GUEST POST: The Magic of the Fringe

A view from the fringe is, at times, full of glassed rainbows. These rainbows are our students. If you are in a school where drama is not high on the list of cultural priorities nor pushed to the fore like rugby league, AFL, soccer, swimming or cricket (not saying that we don’t need diversity in a school) – then this little blurb may find you smiling. It may at least make you relate to the sometimes bizarre fight to maintain the status quo of what it means to be artists.

The clock ticks madly in the library. The humidity kicks in as papers are passed around. Another staff meeting, another round of discussions. My mind drifts downwards to the booklet on top of my markbook and I stare at the insanely expensive workshops and “intensive” professional development days that NIDA run. How does a student pay for that? How does a school with no money pay for that? How do I get my drama students interested? Man, this is getting crazy.

As drama teachers we struggle. Why so, you ask. Well, we are fringe dwellers aren’t we? We exist as odd entities at our school because we deal with “dramatic kids”. Every school, public and private have their colourful characters roaming the halls and challenging authority. We, however, as the flag waving, passionate, creative artists, deal with a different colour – expression.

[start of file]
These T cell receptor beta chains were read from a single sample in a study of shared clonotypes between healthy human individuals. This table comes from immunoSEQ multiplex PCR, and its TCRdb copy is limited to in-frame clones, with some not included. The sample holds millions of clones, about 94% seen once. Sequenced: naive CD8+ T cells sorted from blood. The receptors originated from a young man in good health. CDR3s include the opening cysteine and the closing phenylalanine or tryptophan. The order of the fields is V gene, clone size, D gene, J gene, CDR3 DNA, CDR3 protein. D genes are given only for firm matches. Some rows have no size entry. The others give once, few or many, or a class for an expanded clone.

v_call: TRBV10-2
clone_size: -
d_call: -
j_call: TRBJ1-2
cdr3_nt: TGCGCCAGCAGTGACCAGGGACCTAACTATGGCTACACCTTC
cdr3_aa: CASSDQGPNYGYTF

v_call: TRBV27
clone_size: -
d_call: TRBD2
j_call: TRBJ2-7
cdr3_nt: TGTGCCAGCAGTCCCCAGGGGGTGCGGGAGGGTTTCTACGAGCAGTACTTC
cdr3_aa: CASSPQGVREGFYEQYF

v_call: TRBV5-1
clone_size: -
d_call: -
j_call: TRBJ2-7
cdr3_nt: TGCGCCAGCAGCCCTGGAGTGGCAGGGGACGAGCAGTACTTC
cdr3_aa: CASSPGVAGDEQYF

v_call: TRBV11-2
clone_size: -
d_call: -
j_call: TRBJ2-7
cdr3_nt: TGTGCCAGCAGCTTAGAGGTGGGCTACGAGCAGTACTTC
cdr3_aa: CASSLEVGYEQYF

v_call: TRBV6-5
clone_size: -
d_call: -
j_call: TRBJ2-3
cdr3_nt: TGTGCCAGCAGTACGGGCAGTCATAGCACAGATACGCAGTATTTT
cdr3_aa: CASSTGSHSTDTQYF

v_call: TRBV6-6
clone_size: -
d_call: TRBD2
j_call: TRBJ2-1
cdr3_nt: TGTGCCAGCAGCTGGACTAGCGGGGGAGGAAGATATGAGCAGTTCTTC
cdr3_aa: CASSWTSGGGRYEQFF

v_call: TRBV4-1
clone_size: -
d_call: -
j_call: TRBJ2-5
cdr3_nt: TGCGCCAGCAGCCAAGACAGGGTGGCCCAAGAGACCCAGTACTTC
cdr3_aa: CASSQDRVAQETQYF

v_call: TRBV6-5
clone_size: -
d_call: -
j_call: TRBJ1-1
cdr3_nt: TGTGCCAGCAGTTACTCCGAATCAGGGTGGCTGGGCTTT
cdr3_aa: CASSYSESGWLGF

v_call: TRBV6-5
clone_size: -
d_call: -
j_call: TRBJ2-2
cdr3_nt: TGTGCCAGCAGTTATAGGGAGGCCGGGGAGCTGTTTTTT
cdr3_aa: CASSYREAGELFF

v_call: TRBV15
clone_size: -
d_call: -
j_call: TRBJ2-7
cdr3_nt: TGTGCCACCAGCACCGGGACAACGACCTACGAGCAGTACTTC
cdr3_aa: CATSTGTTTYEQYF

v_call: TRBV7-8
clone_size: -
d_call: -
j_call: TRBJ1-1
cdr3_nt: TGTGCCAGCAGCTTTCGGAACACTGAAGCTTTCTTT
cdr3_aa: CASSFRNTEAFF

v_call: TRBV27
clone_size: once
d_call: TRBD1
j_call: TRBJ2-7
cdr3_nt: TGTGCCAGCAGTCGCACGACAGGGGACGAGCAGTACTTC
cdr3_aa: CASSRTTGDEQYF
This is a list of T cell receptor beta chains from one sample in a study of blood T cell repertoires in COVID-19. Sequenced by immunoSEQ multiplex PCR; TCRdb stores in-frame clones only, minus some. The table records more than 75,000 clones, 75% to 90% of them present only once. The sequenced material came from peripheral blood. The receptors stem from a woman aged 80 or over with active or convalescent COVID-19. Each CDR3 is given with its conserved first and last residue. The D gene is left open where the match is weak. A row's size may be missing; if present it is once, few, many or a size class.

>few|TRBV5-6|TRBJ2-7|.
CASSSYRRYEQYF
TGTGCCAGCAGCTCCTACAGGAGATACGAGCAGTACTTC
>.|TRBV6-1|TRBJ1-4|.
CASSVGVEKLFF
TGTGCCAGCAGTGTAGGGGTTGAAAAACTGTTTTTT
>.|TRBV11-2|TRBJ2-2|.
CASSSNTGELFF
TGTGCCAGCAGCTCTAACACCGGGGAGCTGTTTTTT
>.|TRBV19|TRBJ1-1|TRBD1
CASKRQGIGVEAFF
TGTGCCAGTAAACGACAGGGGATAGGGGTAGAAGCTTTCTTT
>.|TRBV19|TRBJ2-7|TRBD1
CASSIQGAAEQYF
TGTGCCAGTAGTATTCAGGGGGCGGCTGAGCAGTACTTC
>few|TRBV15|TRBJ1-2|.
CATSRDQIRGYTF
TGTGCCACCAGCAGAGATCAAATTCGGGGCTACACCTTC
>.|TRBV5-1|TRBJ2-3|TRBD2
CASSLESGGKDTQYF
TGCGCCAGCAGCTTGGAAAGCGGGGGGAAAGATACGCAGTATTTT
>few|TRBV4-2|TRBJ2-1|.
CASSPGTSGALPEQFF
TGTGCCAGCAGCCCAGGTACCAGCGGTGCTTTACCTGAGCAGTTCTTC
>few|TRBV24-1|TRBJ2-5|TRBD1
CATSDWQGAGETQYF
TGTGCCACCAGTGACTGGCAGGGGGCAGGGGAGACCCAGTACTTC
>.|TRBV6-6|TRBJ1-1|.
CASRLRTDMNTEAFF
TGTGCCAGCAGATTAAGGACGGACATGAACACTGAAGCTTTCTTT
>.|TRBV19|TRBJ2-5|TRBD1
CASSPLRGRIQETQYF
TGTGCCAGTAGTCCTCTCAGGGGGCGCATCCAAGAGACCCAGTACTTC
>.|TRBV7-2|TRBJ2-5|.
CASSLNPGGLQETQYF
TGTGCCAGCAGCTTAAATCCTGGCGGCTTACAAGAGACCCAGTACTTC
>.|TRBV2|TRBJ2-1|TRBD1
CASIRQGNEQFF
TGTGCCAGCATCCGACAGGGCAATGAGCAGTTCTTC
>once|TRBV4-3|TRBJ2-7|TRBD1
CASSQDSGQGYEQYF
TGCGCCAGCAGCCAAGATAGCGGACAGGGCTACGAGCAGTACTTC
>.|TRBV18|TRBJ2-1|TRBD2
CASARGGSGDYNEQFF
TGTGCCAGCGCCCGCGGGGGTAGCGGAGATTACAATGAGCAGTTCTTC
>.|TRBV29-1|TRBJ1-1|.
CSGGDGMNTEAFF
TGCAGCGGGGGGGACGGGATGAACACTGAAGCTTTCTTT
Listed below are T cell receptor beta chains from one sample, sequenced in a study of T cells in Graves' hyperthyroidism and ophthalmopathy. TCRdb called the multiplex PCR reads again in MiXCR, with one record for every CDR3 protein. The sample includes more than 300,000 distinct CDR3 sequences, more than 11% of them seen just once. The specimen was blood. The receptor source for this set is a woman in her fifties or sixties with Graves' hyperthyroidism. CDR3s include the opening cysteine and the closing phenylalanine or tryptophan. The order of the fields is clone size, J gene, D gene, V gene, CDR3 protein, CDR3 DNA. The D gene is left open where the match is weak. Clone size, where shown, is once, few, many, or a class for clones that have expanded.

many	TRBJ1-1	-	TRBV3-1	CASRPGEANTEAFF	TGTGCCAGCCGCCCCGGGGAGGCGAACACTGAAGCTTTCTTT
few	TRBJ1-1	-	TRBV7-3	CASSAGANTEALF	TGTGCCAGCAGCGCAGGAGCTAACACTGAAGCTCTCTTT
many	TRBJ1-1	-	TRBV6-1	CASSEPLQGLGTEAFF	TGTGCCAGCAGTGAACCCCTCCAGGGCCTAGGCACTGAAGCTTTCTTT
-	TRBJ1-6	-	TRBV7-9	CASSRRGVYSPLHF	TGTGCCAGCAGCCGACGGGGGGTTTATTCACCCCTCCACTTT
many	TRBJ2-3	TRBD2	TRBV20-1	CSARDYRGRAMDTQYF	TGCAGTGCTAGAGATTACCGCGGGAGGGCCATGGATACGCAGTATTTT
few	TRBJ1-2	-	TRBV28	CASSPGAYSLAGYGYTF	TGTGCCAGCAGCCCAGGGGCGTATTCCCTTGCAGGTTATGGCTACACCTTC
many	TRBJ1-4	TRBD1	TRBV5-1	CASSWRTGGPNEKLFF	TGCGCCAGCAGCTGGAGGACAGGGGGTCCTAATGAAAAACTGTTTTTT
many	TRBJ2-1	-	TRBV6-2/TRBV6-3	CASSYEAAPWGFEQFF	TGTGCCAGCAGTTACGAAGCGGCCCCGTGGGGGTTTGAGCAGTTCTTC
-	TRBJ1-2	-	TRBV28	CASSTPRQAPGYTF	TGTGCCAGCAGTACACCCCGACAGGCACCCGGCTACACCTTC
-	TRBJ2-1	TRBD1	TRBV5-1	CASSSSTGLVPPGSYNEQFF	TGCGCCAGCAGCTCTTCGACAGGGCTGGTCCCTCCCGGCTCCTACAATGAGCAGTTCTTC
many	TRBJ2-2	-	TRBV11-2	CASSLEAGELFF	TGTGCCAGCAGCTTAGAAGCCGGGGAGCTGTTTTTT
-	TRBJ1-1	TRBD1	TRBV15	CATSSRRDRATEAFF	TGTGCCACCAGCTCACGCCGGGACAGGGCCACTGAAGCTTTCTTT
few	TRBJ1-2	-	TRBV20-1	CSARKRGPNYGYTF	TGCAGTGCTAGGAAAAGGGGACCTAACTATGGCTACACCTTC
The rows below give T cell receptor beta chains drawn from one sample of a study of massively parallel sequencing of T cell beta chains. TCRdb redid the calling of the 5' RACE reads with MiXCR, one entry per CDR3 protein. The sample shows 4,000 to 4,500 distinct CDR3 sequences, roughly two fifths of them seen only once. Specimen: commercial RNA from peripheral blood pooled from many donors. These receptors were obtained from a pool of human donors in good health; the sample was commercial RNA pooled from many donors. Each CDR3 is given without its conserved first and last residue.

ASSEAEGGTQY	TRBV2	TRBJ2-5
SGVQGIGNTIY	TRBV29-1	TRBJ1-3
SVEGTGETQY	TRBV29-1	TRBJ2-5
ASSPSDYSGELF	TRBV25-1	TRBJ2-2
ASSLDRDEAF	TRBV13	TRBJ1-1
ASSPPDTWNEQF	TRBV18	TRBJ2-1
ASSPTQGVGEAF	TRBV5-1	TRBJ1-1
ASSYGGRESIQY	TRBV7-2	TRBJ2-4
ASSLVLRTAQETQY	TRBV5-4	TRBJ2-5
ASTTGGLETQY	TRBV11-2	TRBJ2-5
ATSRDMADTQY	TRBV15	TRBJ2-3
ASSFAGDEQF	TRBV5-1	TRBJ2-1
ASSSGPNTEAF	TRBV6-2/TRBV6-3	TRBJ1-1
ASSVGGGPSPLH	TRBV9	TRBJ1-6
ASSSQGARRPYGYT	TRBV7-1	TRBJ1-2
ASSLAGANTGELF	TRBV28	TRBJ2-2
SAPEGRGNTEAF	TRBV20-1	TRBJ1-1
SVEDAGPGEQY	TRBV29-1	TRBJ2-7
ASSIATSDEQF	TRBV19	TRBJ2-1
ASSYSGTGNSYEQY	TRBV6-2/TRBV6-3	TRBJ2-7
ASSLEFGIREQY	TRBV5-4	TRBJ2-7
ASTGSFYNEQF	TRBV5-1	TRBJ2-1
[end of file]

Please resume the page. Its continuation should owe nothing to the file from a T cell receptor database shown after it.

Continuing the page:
As some of us may have experienced being the only drama teacher in our school, the fringe is cold and isolating at times – wherefore does one share information? With the music teacher running madly around with his or her iPad fighting garage band and the connection to the interactive whiteboard that never seems to work? The art teacher marking 400 hundred African masks and preparing for her sister’s wedding in two weeks? The maths teacher across the hall yelling at Year 8 – again? The ladies in the canteen? No. The opportunity passes by like skittish kittens living under D Block. So we smile and move on. The minor miracles that do occur in our drama spaces are the most, wonderful, special, enlightening and, what I call, sparks in the dark. Even, I dare say, absolutely moving and cathartic.

I call all my drama students “actors”, for want of a better phrase – that is what they are – good, bad or indifferent – they are all trying desperately to push away the peer pressure barriers, the Facebook ridicule, the vehement texts to get up in front of an audience and confidently perform. The boy/girl ratio is always in favour of the girls – and I try so desperately to give the boys the best opportunities possible to believe in drama, to embrace drama and to see it as “awesome” not “it sucks” or “it’s gay”.

So, fellow teachers, it is now time for me to pick a play for Term 2 next year. Convincing the powers that be that it will cause less disruption than last year or the year before, that “no students will be taken out of class!” (of course they won’t), hold auditions (most likely ten times as the daily notices will not be read out) and annoy the PE staff because the MPC will be booked for all of three days just so that maybe, just maybe I might find that spark in the dark.

Until next time – Adieu.

JF Cameron, Drama Teacher.

Have you had some “sparks in the dark”? Share your special miracles in the comments below.